Helping Parents Deal with Eating Disorders

Parents of children with eating disorders often feel overwhelmed, confused and anxious about their ability to care for their eating disordered child. How can parents deal with anorexia, bulimia, or other eating disorders?Parents of children with eating disorders have a difficult and frightening job. Recent research by Pamela Carlton, MD, indicates that they often feel overwhelmed and confused when their critically ill child is hospitalized. They may not understand the severity of the threat to their child's health, and they are often anxious about their own ability to care for their child after discharge.

"Parents are extraordinarily frustrated that they can't get their kid to eat," says Carlton, a staff physician at Lucile Packard Children's Hospital's eating disorders program. "We've found that, although we're taking care of their kids, they're not learning what they can do in the hospital and at home to help their children."

Carlton is spearheading a new effort to teach parents the how and why of the medical, psychiatric and nutritional treatment their child will receive as an inpatient of Lucile Packard Children's Hospital's Comprehensive Eating Disorders Program. The eating disorders staff will also help parents manage their child's condition at home after discharge and will organize weekly support groups for parents of children with eating disorders, a first for the area. The support groups will be led by a social worker and may invite occasional speakers to address common parental questions.

The plan sprang from two focus groups Carlton conducted a year ago, as well as a recent survey of 97 families of Packard Children's Hospital eating disorder inpatients. She asked the parents of children who had been hospitalized for anorexia, bulimia and other eating disorders to list concerns they had about their child's disorder and its treatment.

"What was very interesting to us," says Carlton, "was that hospitalization was the first time the parents realized how sick their kids actually were. We want parents to realize how serious the situation is and why we are taking it seriously. They may think, 'She seemed fine when I brought her into the clinic, so it can't really be that bad.'"

Carlton also found that parents are often confused about the rationale and enactment of their child's treatment plan. Participants of the focus groups were unanimous in their desire to have more information about all aspects of their child's disease and treatment, and both groups asked to stay behind after the session to compare notes with each other about their experiences.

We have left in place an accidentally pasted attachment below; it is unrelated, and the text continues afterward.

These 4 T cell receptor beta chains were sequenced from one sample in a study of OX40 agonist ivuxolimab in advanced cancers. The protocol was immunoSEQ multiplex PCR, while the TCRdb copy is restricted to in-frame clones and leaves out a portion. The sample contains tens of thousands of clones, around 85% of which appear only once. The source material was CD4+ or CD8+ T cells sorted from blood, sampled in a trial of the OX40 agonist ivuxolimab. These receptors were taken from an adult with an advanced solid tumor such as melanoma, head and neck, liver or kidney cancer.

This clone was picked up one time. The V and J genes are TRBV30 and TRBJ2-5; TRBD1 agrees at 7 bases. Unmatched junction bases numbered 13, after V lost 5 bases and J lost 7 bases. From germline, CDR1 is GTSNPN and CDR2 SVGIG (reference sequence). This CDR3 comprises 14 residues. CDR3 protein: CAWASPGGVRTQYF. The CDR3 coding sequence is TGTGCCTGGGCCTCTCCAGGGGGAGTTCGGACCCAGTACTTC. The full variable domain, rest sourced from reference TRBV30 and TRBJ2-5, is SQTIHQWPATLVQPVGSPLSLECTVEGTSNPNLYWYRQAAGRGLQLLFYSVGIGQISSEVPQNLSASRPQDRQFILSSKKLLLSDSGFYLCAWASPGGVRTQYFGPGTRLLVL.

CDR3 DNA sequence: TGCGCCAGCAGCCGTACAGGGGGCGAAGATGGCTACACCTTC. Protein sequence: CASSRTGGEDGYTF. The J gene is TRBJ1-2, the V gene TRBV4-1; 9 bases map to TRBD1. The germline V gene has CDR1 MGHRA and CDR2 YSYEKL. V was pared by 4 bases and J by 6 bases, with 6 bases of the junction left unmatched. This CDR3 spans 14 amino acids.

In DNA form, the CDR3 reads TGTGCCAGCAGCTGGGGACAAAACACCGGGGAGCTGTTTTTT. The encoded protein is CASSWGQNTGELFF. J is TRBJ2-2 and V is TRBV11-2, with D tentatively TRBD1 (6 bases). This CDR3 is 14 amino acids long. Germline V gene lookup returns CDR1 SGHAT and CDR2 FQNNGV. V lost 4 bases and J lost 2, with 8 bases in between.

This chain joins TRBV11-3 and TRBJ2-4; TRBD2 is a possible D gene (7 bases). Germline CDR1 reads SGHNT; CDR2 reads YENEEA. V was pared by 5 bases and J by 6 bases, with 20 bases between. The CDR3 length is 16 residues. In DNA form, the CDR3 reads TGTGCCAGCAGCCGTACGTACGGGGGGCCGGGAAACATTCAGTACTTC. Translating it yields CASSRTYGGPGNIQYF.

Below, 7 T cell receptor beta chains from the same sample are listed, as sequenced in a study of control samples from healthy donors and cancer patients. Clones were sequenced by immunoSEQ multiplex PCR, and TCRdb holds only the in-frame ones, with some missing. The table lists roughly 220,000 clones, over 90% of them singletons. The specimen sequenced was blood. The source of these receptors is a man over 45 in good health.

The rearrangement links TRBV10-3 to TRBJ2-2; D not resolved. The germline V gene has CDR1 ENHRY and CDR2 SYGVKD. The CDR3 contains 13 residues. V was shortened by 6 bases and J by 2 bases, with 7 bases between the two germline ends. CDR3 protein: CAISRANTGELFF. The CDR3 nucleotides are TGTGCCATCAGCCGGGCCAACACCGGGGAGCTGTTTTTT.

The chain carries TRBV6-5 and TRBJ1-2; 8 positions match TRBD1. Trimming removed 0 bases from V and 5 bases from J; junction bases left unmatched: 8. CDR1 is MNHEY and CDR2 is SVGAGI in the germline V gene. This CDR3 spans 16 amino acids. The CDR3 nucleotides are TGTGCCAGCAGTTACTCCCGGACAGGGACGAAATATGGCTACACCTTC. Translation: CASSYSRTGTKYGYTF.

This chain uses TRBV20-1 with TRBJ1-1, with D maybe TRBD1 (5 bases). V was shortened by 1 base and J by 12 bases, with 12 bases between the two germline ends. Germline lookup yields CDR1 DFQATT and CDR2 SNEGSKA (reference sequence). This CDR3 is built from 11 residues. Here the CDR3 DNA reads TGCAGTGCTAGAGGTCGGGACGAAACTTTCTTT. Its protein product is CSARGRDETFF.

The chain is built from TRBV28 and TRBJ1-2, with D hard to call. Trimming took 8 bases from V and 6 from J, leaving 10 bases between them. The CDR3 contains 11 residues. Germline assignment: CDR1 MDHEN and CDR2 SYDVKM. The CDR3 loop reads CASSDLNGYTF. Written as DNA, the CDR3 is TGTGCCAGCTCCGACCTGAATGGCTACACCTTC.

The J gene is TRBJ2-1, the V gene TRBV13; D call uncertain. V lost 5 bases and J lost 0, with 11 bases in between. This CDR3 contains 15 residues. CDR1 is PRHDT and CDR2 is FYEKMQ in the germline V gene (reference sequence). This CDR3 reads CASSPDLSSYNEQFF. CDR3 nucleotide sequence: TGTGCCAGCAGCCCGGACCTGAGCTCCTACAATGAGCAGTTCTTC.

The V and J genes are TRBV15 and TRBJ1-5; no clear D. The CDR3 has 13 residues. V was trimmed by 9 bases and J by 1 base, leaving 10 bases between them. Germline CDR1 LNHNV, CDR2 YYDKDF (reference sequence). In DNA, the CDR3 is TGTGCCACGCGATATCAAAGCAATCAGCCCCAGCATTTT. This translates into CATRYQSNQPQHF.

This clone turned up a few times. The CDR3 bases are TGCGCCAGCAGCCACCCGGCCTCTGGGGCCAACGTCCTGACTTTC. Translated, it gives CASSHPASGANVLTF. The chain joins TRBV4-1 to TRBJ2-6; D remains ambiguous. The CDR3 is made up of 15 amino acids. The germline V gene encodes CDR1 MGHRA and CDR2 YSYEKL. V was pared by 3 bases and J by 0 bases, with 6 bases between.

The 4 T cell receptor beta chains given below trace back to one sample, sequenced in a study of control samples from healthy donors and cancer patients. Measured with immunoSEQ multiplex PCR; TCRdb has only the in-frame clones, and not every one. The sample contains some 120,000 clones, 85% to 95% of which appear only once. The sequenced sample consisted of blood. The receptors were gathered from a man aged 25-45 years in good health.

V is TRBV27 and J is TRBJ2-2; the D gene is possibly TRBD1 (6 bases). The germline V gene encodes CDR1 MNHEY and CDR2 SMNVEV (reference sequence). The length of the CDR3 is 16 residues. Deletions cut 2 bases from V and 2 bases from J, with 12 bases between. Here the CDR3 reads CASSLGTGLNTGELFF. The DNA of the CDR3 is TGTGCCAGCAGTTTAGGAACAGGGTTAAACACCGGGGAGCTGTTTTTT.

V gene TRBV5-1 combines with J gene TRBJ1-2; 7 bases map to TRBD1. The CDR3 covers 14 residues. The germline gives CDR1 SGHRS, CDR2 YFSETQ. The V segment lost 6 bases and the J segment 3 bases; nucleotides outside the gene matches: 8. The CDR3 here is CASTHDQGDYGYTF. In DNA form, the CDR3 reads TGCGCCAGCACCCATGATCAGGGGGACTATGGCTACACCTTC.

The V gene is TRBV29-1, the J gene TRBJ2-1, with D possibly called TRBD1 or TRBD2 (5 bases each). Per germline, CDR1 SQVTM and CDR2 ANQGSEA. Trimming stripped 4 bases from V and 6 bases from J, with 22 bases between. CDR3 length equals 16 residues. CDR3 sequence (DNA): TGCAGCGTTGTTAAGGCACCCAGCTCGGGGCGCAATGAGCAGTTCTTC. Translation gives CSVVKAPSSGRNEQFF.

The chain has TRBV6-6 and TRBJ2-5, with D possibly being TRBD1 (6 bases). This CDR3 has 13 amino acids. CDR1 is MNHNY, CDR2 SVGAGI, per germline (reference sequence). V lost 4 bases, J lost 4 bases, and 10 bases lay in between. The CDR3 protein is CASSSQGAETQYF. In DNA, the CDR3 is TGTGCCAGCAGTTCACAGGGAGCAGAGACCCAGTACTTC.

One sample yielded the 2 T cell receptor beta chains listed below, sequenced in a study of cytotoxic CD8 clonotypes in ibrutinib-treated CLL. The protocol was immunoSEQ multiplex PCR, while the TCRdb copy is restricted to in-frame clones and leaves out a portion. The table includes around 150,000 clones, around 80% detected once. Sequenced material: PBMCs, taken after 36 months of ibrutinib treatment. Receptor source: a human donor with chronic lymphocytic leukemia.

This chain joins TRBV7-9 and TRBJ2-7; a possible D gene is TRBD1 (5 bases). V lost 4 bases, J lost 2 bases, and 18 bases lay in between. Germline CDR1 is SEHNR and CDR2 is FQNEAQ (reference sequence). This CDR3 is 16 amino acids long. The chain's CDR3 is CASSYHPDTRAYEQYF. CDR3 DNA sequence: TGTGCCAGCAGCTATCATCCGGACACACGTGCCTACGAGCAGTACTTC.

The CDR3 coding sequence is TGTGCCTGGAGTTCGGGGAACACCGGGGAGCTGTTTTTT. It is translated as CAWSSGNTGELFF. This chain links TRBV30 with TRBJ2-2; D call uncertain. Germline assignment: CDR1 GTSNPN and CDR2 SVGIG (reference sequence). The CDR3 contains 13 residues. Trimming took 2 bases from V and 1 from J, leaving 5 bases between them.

"One thing that really frustrates parents is that they have no idea how to feed their child at home," says Carlton. "They're looking at the nutritional guidelines and asking 'What does this mean? What is a serving?'"

As part of the new education campaign, every parent will receive a binder of information about eating disorders and the types of treatment their child can expect to receive. After reviewing the information, the parents will meet weekly with Carlton for two hours to discuss the material.

Parents will learn, for example, that children who are less than 75 percent of their ideal body weight, or whose hearts beat less than 50 times each minute, have a drastically increased risk of sudden cardiac death even though they may look fine. They will be instructed to watch out for subtle danger signs, including fainting and blue hands or feet, which may signal a medical emergency.

And they will meet Anna, an alternate personality evoked in an essay by a recovering patient describing how it feels to be 'inhabited' by an eating disorder. Finally, the binder includes basic information about food groups and menus for balanced, nutritionally complete meals to feed their child.

In addition to the written information and the weekly question and answer sessions, Carlton hopes to set up a resource room for parents at the eating disorder program's new home at El Camino Hospital. When completed, the room will likely offer educational materials for check-out and computer terminals with lists of suggested reputable websites about eating disorders. Carlton plans to evaluate the effectiveness of the new educational program by surveying parents upon admission and again when their child is discharged. "If their knowledge and comfort levels about eating disorders and their treatment don't increase, then we'll adjust the program to better meet their needs," she says.

next: How Do I Help Someone With an Eating Disorder?
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APA Reference
Tracy, N. (2008, December 7). Helping Parents Deal with Eating Disorders, HealthyPlace. Retrieved on 2024, July 20 from

Last Updated: January 14, 2014

Medically reviewed by Harry Croft, MD

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